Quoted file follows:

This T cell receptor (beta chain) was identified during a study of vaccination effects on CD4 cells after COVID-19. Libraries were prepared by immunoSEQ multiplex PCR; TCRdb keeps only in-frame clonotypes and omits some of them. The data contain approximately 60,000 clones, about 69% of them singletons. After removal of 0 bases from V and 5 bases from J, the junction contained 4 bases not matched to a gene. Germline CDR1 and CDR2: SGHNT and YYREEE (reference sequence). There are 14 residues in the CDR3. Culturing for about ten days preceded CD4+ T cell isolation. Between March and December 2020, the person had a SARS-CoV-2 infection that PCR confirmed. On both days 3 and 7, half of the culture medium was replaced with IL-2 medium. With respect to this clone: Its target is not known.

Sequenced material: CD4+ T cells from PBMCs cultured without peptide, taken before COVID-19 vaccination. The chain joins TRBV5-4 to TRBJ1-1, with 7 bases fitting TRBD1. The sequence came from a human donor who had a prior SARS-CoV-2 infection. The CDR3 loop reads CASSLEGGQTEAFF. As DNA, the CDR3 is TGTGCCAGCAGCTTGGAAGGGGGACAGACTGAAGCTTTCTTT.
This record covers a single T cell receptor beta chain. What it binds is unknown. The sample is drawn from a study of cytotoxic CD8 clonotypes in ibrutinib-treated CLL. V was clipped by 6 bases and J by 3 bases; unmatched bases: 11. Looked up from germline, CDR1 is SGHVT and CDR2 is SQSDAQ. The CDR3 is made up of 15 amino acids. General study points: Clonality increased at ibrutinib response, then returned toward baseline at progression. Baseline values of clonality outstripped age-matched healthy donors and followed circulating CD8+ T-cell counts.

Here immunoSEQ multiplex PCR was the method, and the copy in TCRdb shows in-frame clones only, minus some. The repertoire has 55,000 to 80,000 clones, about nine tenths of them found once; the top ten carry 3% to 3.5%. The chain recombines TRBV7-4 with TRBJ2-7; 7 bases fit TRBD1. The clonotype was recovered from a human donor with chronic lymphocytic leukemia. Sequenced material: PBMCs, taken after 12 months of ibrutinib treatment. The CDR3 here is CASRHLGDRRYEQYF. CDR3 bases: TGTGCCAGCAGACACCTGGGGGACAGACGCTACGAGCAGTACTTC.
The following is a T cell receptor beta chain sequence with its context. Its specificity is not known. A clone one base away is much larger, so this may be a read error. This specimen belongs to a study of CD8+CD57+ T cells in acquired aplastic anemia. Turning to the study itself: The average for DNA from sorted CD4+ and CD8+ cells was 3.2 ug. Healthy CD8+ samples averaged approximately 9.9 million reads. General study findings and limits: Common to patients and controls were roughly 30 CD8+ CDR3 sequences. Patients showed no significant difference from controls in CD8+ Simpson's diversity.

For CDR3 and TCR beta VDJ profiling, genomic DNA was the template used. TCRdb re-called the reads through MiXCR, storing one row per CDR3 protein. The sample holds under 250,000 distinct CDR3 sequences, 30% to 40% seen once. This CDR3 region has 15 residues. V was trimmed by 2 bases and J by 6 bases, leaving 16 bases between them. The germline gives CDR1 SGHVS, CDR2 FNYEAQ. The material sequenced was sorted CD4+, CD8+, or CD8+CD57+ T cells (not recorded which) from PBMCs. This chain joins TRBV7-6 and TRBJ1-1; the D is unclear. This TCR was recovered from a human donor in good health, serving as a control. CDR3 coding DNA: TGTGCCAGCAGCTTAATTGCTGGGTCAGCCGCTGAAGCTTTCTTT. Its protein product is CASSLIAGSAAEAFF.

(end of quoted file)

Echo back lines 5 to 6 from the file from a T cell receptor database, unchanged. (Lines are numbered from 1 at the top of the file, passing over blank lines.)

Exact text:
The following is a T cell receptor beta chain sequence with its context. Its specificity is not known. A clone one base away is much larger, so this may be a read error. This specimen belongs to a study of CD8+CD57+ T cells in acquired aplastic anemia. Turning to the study itself: The average for DNA from sorted CD4+ and CD8+ cells was 3.2 ug. Healthy CD8+ samples averaged approximately 9.9 million reads. General study findings and limits: Common to patients and controls were roughly 30 CD8+ CDR3 sequences. Patients showed no significant difference from controls in CD8+ Simpson's diversity.

For CDR3 and TCR beta VDJ profiling, genomic DNA was the template used. TCRdb re-called the reads through MiXCR, storing one row per CDR3 protein. The sample holds under 250,000 distinct CDR3 sequences, 30% to 40% seen once. This CDR3 region has 15 residues. V was trimmed by 2 bases and J by 6 bases, leaving 16 bases between them. The germline gives CDR1 SGHVS, CDR2 FNYEAQ. The material sequenced was sorted CD4+, CD8+, or CD8+CD57+ T cells (not recorded which) from PBMCs. This chain joins TRBV7-6 and TRBJ1-1; the D is unclear. This TCR was recovered from a human donor in good health, serving as a control. CDR3 coding DNA: TGTGCCAGCAGCTTAATTGCTGGGTCAGCCGCTGAAGCTTTCTTT. Its protein product is CASSLIAGSAAEAFF.